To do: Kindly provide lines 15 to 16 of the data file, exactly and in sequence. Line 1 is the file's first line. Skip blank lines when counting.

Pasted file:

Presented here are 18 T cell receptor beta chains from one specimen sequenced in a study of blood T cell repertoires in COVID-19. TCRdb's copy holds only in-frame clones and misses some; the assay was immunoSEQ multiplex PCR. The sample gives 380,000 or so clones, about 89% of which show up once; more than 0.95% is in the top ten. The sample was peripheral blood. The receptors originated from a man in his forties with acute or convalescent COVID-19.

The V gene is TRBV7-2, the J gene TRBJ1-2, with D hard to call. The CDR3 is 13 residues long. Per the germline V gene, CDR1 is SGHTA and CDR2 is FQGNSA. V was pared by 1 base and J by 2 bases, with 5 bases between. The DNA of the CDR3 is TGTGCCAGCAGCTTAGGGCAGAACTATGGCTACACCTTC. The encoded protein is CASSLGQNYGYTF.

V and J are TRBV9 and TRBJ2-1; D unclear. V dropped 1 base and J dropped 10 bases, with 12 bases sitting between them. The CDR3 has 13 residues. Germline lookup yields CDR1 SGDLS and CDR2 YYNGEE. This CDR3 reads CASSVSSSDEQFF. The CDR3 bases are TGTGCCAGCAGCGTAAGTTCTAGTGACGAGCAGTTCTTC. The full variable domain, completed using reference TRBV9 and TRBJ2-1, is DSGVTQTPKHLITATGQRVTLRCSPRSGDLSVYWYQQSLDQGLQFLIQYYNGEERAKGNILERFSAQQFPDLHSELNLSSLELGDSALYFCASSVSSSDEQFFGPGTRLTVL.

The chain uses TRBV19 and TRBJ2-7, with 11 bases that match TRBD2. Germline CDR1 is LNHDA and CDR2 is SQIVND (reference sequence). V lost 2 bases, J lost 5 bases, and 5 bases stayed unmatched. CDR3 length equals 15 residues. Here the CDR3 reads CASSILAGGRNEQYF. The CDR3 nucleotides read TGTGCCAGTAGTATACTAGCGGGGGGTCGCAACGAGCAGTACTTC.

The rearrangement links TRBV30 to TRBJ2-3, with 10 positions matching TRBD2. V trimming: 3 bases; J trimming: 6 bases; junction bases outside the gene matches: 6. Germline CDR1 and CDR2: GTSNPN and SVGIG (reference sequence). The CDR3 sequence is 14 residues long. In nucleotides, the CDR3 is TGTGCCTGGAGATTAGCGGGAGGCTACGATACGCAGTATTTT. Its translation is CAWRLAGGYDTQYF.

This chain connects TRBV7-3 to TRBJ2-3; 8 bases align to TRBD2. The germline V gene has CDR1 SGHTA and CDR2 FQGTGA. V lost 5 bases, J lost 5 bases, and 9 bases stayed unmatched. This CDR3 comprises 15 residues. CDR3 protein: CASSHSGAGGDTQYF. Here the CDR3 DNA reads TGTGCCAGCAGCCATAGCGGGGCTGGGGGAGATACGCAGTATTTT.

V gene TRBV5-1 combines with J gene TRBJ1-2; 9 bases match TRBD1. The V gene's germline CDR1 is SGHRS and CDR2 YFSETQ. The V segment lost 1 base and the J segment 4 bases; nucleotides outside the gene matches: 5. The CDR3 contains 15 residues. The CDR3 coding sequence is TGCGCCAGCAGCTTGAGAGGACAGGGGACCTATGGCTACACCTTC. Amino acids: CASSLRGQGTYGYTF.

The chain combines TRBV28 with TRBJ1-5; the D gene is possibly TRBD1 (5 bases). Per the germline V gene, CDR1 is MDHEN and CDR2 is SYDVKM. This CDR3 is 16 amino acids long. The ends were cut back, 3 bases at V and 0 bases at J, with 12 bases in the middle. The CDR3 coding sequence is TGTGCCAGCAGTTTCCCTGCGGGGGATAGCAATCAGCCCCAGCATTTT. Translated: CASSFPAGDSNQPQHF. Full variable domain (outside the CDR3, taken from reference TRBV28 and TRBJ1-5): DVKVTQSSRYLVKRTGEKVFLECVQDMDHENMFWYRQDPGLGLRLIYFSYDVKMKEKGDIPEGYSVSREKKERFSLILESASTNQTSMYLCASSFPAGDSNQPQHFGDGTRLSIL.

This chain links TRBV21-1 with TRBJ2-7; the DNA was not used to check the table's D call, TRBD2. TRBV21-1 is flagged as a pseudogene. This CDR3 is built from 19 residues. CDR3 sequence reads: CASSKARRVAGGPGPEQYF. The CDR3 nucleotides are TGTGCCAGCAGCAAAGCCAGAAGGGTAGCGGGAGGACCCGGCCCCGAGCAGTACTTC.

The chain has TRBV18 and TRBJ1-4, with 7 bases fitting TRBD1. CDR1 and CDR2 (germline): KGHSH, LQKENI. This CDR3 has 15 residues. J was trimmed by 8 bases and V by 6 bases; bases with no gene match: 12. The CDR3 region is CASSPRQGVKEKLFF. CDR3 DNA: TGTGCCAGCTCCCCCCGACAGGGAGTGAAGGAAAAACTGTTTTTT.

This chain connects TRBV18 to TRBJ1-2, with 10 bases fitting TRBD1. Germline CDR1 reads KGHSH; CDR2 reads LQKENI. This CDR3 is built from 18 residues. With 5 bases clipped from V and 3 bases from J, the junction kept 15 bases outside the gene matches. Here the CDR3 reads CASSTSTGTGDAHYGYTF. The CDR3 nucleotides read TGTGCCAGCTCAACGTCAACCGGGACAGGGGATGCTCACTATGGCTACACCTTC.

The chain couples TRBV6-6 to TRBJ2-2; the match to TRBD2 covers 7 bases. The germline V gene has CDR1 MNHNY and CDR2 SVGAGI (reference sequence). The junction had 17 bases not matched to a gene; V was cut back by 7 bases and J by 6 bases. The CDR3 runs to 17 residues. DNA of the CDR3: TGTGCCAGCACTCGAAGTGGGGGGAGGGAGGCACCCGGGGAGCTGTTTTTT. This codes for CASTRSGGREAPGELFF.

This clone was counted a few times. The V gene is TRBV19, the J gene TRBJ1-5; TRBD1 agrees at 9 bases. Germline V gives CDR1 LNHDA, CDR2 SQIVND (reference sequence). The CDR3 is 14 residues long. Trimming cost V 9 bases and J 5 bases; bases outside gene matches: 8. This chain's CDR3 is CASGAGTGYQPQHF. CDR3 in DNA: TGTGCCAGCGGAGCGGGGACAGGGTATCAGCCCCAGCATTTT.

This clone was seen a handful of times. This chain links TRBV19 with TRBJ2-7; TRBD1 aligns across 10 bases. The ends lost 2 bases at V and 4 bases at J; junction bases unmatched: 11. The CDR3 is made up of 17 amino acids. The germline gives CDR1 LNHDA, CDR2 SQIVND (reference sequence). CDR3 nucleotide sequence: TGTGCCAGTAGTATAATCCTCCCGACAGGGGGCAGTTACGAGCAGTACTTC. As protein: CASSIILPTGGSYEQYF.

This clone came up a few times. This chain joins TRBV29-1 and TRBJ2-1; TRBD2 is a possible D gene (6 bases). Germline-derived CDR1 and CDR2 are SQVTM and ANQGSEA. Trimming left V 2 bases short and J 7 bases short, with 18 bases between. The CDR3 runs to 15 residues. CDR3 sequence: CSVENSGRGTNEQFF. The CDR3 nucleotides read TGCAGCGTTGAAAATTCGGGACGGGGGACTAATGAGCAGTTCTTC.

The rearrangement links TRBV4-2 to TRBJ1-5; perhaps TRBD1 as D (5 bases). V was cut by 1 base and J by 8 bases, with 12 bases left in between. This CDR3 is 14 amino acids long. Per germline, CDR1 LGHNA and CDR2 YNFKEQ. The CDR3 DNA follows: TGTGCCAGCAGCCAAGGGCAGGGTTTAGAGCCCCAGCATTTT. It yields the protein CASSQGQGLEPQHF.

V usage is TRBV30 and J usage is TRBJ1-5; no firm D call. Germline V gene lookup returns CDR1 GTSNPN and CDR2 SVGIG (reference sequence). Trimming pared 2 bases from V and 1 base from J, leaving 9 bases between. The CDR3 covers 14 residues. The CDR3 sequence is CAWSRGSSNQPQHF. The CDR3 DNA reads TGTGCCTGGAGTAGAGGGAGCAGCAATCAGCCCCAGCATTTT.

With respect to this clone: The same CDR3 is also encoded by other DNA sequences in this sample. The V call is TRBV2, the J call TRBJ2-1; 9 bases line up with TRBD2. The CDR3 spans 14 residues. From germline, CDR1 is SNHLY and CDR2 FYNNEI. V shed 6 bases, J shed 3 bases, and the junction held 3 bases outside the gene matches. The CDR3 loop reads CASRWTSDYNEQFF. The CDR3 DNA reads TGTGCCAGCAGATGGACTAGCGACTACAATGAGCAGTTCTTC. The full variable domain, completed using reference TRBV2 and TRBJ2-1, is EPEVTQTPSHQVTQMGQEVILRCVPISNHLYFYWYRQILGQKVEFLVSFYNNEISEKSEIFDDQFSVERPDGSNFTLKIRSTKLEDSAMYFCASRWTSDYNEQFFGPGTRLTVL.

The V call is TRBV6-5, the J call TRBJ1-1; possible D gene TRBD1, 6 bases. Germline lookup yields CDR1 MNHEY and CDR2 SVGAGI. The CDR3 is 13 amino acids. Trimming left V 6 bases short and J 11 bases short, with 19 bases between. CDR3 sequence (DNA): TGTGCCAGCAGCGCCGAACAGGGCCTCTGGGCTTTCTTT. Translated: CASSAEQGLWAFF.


This clone came up a few times. This chain joins TRBV29-1 and TRBJ2-1; TRBD2 is a possible D gene (6 bases). Germline-derived CDR1 and CDR2 are SQVTM and ANQGSEA. Trimming left V 2 bases short and J 7 bases short, with 18 bases between. The CDR3 runs to 15 residues. CDR3 sequence: CSVENSGRGTNEQFF. The CDR3 nucleotides read TGCAGCGTTGAAAATTCGGGACGGGGGACTAATGAGCAGTTCTTC.

The rearrangement links TRBV4-2 to TRBJ1-5; perhaps TRBD1 as D (5 bases). V was cut by 1 base and J by 8 bases, with 12 bases left in between. This CDR3 is 14 amino acids long. Per germline, CDR1 LGHNA and CDR2 YNFKEQ. The CDR3 DNA follows: TGTGCCAGCAGCCAAGGGCAGGGTTTAGAGCCCCAGCATTTT. It yields the protein CASSQGQGLEPQHF.